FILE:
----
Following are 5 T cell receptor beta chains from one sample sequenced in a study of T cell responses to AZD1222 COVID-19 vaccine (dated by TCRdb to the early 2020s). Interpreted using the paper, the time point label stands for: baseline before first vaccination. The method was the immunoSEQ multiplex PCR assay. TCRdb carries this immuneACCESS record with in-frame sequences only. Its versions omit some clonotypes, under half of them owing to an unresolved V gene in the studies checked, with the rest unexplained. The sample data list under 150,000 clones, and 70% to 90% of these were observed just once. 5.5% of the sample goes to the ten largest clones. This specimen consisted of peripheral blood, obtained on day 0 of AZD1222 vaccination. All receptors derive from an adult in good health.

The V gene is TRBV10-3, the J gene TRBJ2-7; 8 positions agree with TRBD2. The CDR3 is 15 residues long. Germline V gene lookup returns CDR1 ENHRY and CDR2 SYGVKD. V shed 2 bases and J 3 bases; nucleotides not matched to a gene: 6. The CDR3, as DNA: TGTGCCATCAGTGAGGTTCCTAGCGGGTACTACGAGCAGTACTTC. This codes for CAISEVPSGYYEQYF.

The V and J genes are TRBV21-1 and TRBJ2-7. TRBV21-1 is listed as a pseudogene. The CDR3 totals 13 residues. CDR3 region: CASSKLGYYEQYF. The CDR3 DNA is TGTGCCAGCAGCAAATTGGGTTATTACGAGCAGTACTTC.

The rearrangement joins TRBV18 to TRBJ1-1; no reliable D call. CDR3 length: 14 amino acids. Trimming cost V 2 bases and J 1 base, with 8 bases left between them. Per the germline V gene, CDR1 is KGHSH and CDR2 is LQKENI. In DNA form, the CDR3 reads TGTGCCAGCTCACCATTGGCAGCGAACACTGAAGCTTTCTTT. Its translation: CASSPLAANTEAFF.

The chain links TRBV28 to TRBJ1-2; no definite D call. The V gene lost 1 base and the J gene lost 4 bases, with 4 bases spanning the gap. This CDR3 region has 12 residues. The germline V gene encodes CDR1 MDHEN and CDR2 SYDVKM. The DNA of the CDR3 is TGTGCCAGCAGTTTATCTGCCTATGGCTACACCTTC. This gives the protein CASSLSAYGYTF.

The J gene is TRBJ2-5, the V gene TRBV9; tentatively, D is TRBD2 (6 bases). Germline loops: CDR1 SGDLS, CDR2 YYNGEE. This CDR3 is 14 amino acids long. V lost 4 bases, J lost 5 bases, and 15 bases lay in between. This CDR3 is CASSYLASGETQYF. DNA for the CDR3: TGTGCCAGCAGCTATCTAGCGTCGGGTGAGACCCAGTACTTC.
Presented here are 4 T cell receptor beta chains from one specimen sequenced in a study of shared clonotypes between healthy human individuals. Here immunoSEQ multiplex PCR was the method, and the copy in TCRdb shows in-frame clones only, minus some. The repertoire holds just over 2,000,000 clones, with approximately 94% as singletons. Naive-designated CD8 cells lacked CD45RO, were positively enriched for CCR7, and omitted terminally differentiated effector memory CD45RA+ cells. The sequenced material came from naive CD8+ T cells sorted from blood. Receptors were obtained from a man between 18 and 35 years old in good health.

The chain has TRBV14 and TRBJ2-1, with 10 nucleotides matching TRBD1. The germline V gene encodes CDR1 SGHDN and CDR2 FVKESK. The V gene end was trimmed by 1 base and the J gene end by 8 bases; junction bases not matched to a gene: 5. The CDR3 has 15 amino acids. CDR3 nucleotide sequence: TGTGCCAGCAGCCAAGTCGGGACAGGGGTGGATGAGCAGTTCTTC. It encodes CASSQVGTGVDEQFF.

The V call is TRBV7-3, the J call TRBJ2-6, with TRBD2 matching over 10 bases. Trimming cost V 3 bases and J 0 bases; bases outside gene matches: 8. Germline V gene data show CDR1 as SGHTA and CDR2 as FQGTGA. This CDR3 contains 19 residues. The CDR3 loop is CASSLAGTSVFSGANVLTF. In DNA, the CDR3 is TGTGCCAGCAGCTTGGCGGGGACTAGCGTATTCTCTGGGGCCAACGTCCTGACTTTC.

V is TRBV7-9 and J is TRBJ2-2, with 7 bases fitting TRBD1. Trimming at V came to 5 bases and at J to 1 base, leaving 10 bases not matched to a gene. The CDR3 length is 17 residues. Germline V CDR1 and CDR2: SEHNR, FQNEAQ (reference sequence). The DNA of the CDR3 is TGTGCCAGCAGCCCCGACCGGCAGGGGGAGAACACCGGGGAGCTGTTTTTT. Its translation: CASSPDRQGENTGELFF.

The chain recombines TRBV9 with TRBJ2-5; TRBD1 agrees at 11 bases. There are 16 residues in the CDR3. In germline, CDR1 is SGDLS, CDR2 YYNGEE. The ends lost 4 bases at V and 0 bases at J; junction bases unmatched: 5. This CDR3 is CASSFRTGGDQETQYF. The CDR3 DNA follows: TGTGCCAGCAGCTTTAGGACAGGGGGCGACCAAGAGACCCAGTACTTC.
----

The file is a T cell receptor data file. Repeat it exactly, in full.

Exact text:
Following are 5 T cell receptor beta chains from one sample sequenced in a study of T cell responses to AZD1222 COVID-19 vaccine (dated by TCRdb to the early 2020s). Interpreted using the paper, the time point label stands for: baseline before first vaccination. The method was the immunoSEQ multiplex PCR assay. TCRdb carries this immuneACCESS record with in-frame sequences only. Its versions omit some clonotypes, under half of them owing to an unresolved V gene in the studies checked, with the rest unexplained. The sample data list under 150,000 clones, and 70% to 90% of these were observed just once. 5.5% of the sample goes to the ten largest clones. This specimen consisted of peripheral blood, obtained on day 0 of AZD1222 vaccination. All receptors derive from an adult in good health.

The V gene is TRBV10-3, the J gene TRBJ2-7; 8 positions agree with TRBD2. The CDR3 is 15 residues long. Germline V gene lookup returns CDR1 ENHRY and CDR2 SYGVKD. V shed 2 bases and J 3 bases; nucleotides not matched to a gene: 6. The CDR3, as DNA: TGTGCCATCAGTGAGGTTCCTAGCGGGTACTACGAGCAGTACTTC. This codes for CAISEVPSGYYEQYF.

The V and J genes are TRBV21-1 and TRBJ2-7. TRBV21-1 is listed as a pseudogene. The CDR3 totals 13 residues. CDR3 region: CASSKLGYYEQYF. The CDR3 DNA is TGTGCCAGCAGCAAATTGGGTTATTACGAGCAGTACTTC.

The rearrangement joins TRBV18 to TRBJ1-1; no reliable D call. CDR3 length: 14 amino acids. Trimming cost V 2 bases and J 1 base, with 8 bases left between them. Per the germline V gene, CDR1 is KGHSH and CDR2 is LQKENI. In DNA form, the CDR3 reads TGTGCCAGCTCACCATTGGCAGCGAACACTGAAGCTTTCTTT. Its translation: CASSPLAANTEAFF.

The chain links TRBV28 to TRBJ1-2; no definite D call. The V gene lost 1 base and the J gene lost 4 bases, with 4 bases spanning the gap. This CDR3 region has 12 residues. The germline V gene encodes CDR1 MDHEN and CDR2 SYDVKM. The DNA of the CDR3 is TGTGCCAGCAGTTTATCTGCCTATGGCTACACCTTC. This gives the protein CASSLSAYGYTF.

The J gene is TRBJ2-5, the V gene TRBV9; tentatively, D is TRBD2 (6 bases). Germline loops: CDR1 SGDLS, CDR2 YYNGEE. This CDR3 is 14 amino acids long. V lost 4 bases, J lost 5 bases, and 15 bases lay in between. This CDR3 is CASSYLASGETQYF. DNA for the CDR3: TGTGCCAGCAGCTATCTAGCGTCGGGTGAGACCCAGTACTTC.
Presented here are 4 T cell receptor beta chains from one specimen sequenced in a study of shared clonotypes between healthy human individuals. Here immunoSEQ multiplex PCR was the method, and the copy in TCRdb shows in-frame clones only, minus some. The repertoire holds just over 2,000,000 clones, with approximately 94% as singletons. Naive-designated CD8 cells lacked CD45RO, were positively enriched for CCR7, and omitted terminally differentiated effector memory CD45RA+ cells. The sequenced material came from naive CD8+ T cells sorted from blood. Receptors were obtained from a man between 18 and 35 years old in good health.

The chain has TRBV14 and TRBJ2-1, with 10 nucleotides matching TRBD1. The germline V gene encodes CDR1 SGHDN and CDR2 FVKESK. The V gene end was trimmed by 1 base and the J gene end by 8 bases; junction bases not matched to a gene: 5. The CDR3 has 15 amino acids. CDR3 nucleotide sequence: TGTGCCAGCAGCCAAGTCGGGACAGGGGTGGATGAGCAGTTCTTC. It encodes CASSQVGTGVDEQFF.

The V call is TRBV7-3, the J call TRBJ2-6, with TRBD2 matching over 10 bases. Trimming cost V 3 bases and J 0 bases; bases outside gene matches: 8. Germline V gene data show CDR1 as SGHTA and CDR2 as FQGTGA. This CDR3 contains 19 residues. The CDR3 loop is CASSLAGTSVFSGANVLTF. In DNA, the CDR3 is TGTGCCAGCAGCTTGGCGGGGACTAGCGTATTCTCTGGGGCCAACGTCCTGACTTTC.

V is TRBV7-9 and J is TRBJ2-2, with 7 bases fitting TRBD1. Trimming at V came to 5 bases and at J to 1 base, leaving 10 bases not matched to a gene. The CDR3 length is 17 residues. Germline V CDR1 and CDR2: SEHNR, FQNEAQ (reference sequence). The DNA of the CDR3 is TGTGCCAGCAGCCCCGACCGGCAGGGGGAGAACACCGGGGAGCTGTTTTTT. Its translation: CASSPDRQGENTGELFF.

The chain recombines TRBV9 with TRBJ2-5; TRBD1 agrees at 11 bases. There are 16 residues in the CDR3. In germline, CDR1 is SGDLS, CDR2 YYNGEE. The ends lost 4 bases at V and 0 bases at J; junction bases unmatched: 5. This CDR3 is CASSFRTGGDQETQYF. The CDR3 DNA follows: TGTGCCAGCAGCTTTAGGACAGGGGGCGACCAAGAGACCCAGTACTTC.